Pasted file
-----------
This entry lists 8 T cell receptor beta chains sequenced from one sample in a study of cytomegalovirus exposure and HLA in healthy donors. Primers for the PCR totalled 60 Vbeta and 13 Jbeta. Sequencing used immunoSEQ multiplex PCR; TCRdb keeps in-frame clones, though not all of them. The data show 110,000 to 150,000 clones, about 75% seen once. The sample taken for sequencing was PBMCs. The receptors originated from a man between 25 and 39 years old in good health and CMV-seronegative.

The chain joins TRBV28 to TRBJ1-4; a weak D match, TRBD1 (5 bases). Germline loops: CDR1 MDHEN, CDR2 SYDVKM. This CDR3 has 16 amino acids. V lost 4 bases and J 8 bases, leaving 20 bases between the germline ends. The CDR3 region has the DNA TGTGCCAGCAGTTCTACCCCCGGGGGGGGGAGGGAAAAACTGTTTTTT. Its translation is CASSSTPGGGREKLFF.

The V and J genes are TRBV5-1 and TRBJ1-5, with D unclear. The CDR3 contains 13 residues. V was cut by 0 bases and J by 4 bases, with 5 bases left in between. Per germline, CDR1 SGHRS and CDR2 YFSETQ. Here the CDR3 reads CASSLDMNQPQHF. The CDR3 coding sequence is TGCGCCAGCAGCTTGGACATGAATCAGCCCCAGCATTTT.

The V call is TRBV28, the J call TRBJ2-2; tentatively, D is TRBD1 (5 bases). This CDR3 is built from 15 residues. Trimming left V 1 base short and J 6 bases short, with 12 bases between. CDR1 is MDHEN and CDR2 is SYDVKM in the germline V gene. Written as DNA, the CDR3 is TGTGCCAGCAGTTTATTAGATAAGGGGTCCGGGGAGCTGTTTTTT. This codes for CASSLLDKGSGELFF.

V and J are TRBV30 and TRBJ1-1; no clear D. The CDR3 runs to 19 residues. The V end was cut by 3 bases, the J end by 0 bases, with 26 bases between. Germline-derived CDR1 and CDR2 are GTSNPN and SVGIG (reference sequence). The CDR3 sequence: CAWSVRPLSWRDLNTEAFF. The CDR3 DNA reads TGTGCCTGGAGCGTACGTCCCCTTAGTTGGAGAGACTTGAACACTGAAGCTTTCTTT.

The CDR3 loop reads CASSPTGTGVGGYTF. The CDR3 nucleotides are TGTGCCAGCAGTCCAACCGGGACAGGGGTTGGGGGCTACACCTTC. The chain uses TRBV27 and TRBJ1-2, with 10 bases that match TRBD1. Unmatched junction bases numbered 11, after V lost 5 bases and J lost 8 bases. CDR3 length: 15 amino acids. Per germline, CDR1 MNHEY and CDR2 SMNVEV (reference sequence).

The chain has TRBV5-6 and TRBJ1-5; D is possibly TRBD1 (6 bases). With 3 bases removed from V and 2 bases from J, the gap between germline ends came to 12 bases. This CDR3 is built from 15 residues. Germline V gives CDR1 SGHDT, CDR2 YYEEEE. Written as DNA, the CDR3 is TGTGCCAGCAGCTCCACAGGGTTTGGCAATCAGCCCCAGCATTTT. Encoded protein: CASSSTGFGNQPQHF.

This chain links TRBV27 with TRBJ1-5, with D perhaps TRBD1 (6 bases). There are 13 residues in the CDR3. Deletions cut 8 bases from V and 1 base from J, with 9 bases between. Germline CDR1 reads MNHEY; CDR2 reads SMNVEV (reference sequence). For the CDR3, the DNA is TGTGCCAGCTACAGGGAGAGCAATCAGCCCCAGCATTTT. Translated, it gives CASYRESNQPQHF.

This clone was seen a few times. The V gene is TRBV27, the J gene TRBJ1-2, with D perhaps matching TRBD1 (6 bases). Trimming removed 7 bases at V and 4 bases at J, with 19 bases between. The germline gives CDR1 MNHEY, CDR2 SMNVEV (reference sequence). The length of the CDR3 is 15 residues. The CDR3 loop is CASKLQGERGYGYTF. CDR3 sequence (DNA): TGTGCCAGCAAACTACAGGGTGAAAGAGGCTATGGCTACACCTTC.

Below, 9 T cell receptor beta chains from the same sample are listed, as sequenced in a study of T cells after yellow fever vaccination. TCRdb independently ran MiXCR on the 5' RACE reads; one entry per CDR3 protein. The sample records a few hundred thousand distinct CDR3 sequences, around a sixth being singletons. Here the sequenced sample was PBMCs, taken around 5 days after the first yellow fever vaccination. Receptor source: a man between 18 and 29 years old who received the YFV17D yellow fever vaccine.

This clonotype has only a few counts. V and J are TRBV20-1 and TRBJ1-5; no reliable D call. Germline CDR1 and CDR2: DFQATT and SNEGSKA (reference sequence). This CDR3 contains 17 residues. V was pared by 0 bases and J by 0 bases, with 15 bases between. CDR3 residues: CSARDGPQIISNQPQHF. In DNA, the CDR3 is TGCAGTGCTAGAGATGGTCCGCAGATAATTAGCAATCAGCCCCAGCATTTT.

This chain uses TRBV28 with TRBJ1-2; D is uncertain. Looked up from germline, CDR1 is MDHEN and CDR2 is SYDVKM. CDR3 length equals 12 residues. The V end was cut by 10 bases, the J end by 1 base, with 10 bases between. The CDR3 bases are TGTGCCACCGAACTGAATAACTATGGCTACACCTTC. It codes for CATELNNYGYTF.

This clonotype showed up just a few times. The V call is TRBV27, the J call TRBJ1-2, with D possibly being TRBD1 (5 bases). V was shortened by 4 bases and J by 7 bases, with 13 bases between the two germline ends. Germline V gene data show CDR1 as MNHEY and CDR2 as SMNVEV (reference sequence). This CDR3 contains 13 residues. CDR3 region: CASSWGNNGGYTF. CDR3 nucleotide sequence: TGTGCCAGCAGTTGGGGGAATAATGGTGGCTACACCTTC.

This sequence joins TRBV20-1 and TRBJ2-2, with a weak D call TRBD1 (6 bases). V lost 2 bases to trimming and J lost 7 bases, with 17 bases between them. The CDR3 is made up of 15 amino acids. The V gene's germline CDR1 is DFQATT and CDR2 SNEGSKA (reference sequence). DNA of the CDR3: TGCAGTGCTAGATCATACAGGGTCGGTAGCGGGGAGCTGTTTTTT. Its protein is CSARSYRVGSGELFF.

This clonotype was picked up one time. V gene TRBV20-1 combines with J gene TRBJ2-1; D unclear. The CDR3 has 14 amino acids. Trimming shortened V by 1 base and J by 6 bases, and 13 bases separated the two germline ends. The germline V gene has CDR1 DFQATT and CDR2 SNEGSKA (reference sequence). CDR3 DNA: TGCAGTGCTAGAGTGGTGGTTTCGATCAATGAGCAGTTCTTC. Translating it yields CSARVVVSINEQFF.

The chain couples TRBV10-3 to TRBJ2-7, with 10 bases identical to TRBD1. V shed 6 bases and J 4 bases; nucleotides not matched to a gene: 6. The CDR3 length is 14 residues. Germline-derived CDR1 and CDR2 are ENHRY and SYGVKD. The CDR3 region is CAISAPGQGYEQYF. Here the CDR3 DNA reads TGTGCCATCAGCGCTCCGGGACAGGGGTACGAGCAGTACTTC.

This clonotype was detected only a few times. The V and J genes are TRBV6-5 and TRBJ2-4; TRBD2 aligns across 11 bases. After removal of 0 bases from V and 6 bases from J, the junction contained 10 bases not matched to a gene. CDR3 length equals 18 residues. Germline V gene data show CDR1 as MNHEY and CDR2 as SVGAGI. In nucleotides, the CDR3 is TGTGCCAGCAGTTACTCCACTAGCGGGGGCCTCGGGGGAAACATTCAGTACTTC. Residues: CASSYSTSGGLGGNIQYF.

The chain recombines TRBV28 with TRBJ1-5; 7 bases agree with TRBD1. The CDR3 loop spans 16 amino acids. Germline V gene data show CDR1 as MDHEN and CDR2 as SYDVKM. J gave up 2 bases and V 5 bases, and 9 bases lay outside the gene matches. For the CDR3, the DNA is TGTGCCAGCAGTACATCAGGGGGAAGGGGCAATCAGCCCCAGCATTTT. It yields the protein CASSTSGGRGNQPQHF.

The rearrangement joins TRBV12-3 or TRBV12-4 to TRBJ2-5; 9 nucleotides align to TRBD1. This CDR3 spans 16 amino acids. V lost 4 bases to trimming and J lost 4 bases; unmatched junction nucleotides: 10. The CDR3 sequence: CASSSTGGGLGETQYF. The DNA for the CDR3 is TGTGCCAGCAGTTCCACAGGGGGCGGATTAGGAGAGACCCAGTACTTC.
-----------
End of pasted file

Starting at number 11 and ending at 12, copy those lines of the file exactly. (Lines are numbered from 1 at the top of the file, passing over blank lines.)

This clonotype has only a few counts. V and J are TRBV20-1 and TRBJ1-5; no reliable D call. Germline CDR1 and CDR2: DFQATT and SNEGSKA (reference sequence). This CDR3 contains 17 residues. V was pared by 0 bases and J by 0 bases, with 15 bases between. CDR3 residues: CSARDGPQIISNQPQHF. In DNA, the CDR3 is TGCAGTGCTAGAGATGGTCCGCAGATAATTAGCAATCAGCCCCAGCATTTT.

This chain uses TRBV28 with TRBJ1-2; D is uncertain. Looked up from germline, CDR1 is MDHEN and CDR2 is SYDVKM. CDR3 length equals 12 residues. The V end was cut by 10 bases, the J end by 1 base, with 10 bases between. The CDR3 bases are TGTGCCACCGAACTGAATAACTATGGCTACACCTTC. It codes for CATELNNYGYTF.